Opinion: Friends Select Should Discontinue Its Awards Ceremony


On Wednesday night, Friends Select will hold its annual Upper School Awards Ceremony via Zoom. Such academic awards ceremonies are frequent subjects of criticism and consideration at high schools across the country. According to some, they incentivize and reward hard work and active learning; to others, they shame struggling students and promote the wrong values. Friends Select would be wise to scrap its awards program, which contributes little and may take away much. High-achieving students don’t need awards to know that they are good students, and other students don’t need to sit empty-handed while their classmates receive acclaim and recognition. The students who win academic awards at Friends Select would work equally diligently if such awards did not exist. If these awards aren’t motivating and have the potential to generate ill feelings in the community, there is no need to keep them.

Especially at Friends Select, where dozens of awards are bestowed upon juniors and seniors, awards ceremonies have an isolating effect. Non-winners surely can’t feel great after receiving nothing when half of their classmates are given awards. Over time, the school has added more and more awards for proficiency and dedication in various academic areas. This is a positive development — it demonstrates that excellence takes infinite forms, all of which deserve recognition. However, it still misses the mark: once we acknowledge some students’ quality, we should acknowledge the best work that all students put forth.

Having won an award last year, I can say that receiving such recognition did not improve my self-esteem, change my perspective on my academic performance, or motivate me to do the same work this year. At best, it was an affirmation of my work. Although I do not know who decided that this specific award should go to me, I question whether or not they could be absolutely certain that I deserved it. They had no way of knowing if I had truly worked as hard as other classmates or if I loved the work as much as others. Furthermore, I wasn’t sure what the award was supposed to signify — every student contributes to the school, and my contributions are certainly not more valuable than others. Why, then, do we lift some and not others?

If Friends Select believes that its students work hard in hopes of recognition in front of their peers, it should seriously reevaluate the values it seeks to instill through its curriculum. Love of learning and positive impact on classmates, the most important and valuable qualities a student can have, are not quantifiable and are not necessarily reflected in awards decisions. Likewise, traditional academic pursuits are well represented by Friends Select’s slate of awards, while more individualized but equally worthy academic passions, such as computer programming or other independent interests, are not.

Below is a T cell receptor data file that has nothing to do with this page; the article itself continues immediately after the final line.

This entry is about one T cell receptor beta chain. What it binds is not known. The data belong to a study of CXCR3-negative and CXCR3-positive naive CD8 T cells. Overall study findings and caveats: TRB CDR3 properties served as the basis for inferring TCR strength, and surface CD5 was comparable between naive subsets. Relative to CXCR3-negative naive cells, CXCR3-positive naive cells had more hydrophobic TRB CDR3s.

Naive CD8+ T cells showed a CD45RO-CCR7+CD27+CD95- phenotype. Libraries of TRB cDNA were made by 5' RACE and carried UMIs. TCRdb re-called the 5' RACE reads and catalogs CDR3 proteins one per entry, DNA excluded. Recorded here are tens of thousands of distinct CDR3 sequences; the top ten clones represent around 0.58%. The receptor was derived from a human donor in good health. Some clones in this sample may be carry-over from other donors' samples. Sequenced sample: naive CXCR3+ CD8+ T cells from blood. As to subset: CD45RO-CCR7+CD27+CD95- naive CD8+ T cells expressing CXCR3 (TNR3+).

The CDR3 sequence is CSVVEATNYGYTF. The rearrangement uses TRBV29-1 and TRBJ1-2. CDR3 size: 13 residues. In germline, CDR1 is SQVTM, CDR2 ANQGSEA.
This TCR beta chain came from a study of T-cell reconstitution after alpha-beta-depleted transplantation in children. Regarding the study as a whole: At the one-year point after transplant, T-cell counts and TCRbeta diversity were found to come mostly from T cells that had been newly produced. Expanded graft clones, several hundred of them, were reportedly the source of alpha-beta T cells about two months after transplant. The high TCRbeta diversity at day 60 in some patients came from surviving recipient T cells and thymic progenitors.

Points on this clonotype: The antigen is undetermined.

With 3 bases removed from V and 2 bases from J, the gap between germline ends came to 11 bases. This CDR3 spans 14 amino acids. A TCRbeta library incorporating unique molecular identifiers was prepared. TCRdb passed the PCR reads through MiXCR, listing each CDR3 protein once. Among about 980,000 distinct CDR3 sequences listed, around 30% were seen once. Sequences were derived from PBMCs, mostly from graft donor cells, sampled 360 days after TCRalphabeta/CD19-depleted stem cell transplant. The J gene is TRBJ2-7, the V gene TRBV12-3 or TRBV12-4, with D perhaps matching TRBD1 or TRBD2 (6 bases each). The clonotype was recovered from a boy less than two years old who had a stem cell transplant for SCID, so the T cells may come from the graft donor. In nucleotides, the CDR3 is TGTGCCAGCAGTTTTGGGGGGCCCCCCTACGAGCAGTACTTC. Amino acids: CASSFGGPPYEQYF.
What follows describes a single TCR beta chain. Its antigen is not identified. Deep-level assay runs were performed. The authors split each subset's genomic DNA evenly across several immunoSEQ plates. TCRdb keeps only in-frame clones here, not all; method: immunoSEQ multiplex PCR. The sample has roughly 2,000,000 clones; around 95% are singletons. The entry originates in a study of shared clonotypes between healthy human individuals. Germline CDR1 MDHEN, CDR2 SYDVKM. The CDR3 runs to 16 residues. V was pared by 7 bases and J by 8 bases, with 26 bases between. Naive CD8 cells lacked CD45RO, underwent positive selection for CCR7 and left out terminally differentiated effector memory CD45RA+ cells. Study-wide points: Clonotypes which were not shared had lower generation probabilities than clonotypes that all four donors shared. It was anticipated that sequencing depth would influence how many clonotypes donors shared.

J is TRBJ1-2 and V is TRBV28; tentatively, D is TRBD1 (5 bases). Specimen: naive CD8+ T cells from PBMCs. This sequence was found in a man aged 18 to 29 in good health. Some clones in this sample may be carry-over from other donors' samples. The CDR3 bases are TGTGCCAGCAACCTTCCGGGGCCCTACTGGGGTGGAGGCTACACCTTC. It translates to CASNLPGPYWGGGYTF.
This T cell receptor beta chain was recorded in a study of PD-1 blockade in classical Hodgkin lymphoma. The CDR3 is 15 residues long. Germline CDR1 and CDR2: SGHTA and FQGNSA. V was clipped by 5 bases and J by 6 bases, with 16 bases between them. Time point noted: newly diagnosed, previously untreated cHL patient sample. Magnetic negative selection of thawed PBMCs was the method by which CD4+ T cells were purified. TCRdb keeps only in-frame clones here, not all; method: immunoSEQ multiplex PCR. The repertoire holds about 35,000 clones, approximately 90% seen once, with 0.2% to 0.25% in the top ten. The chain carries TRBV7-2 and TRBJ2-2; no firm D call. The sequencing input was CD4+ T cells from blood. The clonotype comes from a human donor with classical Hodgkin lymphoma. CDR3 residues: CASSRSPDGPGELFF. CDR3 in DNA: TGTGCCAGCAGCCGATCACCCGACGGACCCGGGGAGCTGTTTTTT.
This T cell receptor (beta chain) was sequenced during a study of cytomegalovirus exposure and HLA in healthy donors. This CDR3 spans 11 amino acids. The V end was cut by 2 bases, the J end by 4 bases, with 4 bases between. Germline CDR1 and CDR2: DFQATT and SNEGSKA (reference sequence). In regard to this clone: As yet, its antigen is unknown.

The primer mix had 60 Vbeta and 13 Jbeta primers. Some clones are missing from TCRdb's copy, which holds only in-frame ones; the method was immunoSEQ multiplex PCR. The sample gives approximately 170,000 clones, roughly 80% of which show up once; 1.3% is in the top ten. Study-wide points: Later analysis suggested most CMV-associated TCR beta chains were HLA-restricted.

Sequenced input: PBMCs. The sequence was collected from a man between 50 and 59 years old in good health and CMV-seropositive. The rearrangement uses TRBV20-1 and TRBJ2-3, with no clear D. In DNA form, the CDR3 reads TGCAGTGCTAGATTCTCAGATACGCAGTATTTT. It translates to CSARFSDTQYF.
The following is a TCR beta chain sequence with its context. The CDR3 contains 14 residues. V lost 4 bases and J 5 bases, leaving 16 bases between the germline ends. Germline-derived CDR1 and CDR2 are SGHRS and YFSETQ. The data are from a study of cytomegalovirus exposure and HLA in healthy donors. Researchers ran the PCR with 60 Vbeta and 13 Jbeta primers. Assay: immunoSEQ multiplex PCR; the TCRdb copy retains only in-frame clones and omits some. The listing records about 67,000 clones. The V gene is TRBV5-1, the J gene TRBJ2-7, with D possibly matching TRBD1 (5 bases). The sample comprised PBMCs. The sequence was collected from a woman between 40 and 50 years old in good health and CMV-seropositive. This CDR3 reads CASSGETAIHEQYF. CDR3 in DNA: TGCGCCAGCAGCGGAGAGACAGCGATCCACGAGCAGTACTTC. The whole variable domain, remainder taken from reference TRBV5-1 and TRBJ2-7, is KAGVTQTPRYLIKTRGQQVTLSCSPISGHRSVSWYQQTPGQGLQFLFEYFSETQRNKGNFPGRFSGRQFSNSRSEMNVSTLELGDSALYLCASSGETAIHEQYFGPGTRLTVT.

This is not to say that Friends Select cannot publicly celebrate its students. Rather, they should change their approach: in accordance with Quaker values, they should celebrate all or celebrate none. There is plenty to praise about each student in each class. The school’s current awards process lifts few up and puts several down; students, teachers, and administrators alike should reconsider whether or not we need such a ceremony.

The school has several reasons it might like to continue its awards ceremony. Many awards honor alumni, some of whom died at an early age. To their families, these awards may hold emotional value; eliminating such awards could be unfair, especially to those who bestowed the award through a donation. However, there are other equally respectful and valuable ways to honor these alumni. Dedicating spaces or endowing academic programs at the school could honor alumni contributions in a similar manner to awards. Additionally, academic awards are listed on the Common Application and may factor significantly into college admissions decisions. If the school decides that the application-related benefits of academic awards are really that valuable, they can always just grant such awards behind closed doors. Finally, some awards at Friends Select grant scholarships to exemplary students. Obviously, the school should not do away with such rewards: scholarships, especially for students who need them, are an important part of the school’s mission for equity and inclusion. However, such scholarships should not be granted in front of the entire school community — their financial value is not diminished by a private award.

Of course, awards ceremonies are not just a celebration of students. Friends Select teachers, who often work and grow with students over the entirety of their high school careers, may value the opportunity to prepare remarks to commemorate their students’ works. However, these messages of gratitude can, and already are, expressed in private: every year, as seniors approach the end of classes, they share handwritten notes of appreciation with their teachers. Additionally, there is no shortage of teacher-to-student praise throughout the school year. Friends Select is unique in its culture of mutual respect between teachers and students: parading this culture in a contrived manner in front of the entire community lessens its value.